I’m tempted to start compiling all of my notes I’ve acquired over the years from all of the Citadel books, White Dwarfs, and online guides for Citadel paint material recipes. I’ve got spreadsheets upon spreadsheets and written notes everywhere.
An example is provided below, possibly with pictures down the line if I get my hands on a better camera.
- Leadbelcher (Base) – Basecoat, I would recommend going thinner and multiple layers particularly with this paint. Leadbelcher (Base) (like most metallics) is super thick and can obscure details if unthinned.
- Nuln Oil (Shade) – Wash thick, don’t let run but do let pool. Extra layers of wash can make for nice, dark Irons.
- After Washing, try another layer of Leadbelcher (Base) over raised areas for cleaner Iron. If you want brighter and cleaner Iron, try Ironbreaker (Layer) instead.
- You can also apply a light Agrax Earthshade (Shade) wash after the Nuln Oil (Shade) dries to create dirty metal that looks like its been used extensively. This is good to do for metal that contacts dirt (IE: iron boots.) This can be done out of pot, or 50/50 with Lahmian Medium (Technical). Progress the wash and do fewer layers as you move up.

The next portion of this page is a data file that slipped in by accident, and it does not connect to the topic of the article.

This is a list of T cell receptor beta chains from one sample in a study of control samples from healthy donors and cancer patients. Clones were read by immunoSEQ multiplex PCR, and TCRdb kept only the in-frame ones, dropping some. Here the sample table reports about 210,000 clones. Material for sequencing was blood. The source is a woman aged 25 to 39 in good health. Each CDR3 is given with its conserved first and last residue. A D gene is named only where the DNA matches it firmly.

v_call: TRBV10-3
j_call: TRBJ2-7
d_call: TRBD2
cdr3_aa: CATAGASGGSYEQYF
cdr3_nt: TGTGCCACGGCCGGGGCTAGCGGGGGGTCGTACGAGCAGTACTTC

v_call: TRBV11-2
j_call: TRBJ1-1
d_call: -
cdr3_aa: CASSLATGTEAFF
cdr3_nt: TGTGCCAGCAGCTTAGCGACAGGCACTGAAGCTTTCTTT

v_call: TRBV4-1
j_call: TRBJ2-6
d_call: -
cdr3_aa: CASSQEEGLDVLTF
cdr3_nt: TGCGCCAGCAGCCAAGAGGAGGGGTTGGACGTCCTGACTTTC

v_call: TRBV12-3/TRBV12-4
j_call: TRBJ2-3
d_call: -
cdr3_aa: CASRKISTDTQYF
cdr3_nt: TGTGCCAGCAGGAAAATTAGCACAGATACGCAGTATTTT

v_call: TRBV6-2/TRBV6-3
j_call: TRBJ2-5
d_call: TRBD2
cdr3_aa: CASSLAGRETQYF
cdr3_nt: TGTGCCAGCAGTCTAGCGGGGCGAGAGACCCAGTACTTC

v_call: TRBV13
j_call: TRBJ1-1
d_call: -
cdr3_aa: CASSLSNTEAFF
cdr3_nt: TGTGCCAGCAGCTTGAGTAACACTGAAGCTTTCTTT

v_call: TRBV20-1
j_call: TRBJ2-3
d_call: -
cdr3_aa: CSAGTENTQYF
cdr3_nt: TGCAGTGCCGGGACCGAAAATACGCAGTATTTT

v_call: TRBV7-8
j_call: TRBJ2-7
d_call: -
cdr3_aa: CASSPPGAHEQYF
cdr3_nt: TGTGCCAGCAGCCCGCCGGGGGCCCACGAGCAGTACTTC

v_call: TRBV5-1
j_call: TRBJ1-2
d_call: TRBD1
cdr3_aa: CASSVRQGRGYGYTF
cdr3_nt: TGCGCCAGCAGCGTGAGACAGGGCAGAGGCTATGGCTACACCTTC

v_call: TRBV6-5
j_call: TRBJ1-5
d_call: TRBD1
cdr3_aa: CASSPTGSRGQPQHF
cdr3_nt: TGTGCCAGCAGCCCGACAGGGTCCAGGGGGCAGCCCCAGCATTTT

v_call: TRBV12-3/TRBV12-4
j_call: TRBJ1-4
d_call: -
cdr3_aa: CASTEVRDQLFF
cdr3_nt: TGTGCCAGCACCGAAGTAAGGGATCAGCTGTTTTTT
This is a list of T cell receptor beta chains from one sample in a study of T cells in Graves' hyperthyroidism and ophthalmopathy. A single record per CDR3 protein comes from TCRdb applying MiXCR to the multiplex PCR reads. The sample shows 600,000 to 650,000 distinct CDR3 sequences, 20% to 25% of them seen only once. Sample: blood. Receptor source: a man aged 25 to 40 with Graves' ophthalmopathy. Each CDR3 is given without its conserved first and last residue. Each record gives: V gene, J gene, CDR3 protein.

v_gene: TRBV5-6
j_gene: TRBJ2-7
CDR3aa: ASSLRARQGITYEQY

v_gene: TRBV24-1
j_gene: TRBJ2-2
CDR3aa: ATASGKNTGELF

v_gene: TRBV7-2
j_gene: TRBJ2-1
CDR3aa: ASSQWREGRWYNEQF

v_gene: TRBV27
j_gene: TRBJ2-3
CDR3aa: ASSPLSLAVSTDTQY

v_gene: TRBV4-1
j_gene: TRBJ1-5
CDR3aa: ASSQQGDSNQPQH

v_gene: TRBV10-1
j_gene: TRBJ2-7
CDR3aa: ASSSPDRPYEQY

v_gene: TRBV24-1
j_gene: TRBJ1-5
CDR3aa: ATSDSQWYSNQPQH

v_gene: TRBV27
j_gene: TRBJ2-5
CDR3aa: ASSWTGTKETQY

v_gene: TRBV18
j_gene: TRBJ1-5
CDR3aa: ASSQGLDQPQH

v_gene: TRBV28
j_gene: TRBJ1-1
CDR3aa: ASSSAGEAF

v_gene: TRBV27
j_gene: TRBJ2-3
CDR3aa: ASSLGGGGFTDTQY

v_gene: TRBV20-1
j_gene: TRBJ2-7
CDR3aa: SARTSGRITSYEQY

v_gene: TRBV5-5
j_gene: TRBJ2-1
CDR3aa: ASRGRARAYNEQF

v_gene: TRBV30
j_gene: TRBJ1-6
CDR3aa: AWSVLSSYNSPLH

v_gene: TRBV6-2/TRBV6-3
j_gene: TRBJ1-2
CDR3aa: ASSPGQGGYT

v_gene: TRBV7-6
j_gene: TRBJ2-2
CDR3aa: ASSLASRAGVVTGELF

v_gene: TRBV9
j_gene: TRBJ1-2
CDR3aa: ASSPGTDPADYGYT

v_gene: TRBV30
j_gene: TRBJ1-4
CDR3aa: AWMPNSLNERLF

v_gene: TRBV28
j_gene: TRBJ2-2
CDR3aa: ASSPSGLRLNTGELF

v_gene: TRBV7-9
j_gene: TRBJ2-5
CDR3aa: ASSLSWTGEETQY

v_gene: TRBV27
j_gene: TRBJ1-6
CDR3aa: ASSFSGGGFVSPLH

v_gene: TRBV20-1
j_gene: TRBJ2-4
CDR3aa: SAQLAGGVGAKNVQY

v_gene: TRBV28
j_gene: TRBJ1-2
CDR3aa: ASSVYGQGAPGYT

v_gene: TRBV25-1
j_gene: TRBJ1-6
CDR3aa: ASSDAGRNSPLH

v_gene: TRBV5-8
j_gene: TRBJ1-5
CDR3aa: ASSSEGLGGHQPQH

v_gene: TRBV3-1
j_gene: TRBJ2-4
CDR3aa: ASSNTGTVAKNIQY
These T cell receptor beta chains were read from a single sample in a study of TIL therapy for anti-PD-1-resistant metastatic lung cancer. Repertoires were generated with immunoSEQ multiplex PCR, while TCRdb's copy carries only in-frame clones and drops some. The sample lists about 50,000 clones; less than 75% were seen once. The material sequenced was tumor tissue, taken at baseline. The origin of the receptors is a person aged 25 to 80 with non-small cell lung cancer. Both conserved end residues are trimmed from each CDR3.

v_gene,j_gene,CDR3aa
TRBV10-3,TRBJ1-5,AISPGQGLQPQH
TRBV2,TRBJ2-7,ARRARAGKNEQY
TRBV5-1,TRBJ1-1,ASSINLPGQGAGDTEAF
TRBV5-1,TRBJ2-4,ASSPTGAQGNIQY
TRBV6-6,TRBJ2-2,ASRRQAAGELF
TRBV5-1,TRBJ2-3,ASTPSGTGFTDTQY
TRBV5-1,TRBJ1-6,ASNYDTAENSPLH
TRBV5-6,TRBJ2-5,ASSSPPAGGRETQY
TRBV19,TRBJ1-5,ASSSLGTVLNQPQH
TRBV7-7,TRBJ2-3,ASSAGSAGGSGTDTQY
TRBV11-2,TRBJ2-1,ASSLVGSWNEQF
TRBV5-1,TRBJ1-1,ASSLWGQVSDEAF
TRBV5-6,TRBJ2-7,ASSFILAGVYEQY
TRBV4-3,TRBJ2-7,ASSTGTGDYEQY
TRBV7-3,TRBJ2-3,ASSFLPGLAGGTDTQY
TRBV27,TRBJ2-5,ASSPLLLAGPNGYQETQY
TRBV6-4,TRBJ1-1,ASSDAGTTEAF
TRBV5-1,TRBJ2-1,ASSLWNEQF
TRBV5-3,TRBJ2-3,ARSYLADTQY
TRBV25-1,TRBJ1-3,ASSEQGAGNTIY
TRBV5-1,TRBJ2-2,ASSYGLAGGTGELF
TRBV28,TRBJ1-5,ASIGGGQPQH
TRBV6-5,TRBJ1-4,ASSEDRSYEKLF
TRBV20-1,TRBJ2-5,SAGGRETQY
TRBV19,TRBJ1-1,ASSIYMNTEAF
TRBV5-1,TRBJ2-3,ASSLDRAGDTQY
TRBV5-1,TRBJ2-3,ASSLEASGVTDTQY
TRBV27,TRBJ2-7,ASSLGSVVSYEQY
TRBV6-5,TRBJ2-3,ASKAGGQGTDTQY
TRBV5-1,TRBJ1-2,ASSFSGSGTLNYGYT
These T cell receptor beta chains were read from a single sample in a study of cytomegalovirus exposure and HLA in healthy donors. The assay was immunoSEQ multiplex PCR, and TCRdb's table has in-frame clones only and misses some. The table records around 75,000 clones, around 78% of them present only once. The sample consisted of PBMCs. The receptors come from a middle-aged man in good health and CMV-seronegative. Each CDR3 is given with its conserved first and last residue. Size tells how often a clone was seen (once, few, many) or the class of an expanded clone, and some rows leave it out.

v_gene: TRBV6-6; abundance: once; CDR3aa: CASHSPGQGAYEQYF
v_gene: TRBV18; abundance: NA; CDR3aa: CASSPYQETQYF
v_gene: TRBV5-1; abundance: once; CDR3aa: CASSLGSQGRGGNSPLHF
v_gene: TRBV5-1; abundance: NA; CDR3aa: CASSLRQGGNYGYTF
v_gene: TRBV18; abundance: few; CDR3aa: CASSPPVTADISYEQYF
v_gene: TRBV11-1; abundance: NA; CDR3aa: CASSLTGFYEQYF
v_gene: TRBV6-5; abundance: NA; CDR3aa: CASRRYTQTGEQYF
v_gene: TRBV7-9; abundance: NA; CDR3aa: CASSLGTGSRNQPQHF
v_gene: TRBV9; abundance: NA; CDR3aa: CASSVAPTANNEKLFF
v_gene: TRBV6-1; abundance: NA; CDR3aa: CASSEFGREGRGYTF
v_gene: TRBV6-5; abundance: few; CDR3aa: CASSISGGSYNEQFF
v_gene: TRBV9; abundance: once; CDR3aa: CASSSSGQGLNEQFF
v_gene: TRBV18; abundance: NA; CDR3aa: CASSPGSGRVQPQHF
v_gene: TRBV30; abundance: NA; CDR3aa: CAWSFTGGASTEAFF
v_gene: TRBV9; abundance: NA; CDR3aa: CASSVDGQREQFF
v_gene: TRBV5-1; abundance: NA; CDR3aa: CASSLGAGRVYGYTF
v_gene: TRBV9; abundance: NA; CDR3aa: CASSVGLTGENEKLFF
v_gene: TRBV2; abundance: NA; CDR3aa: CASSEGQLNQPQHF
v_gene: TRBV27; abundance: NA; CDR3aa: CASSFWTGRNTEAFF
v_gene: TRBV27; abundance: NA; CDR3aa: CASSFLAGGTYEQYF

- Runefang Steel (Layer) – Highlight edges, pay attention to raised details particularly.
- For drybrushing, use Necron Compound (Dry).
- For added rust/weathering effects, try drybrushing Ryza Rust (Dry) or Nihilakh Oxide (Technical) onto raised details. In particular, the Nihilakh Oxide should be used very lightly on Iron.
- For glowing effects, try using any of Citadel’s glazes. They’re great for weapons or armor that are supposed to look “enchanted” or power weapons.
- For burnt Iron, after the highlight step up Nuln Oil (Shade) washes progressively (gradient them layer by layer) and end with a light Agrax Earthshade (Shade) wash on the darkest edge. Looks amazing on flamethrowers.
I would love to provide this kind of information to my readers if they want it. So if you’re interested, please let me know with a like or a comment and share this.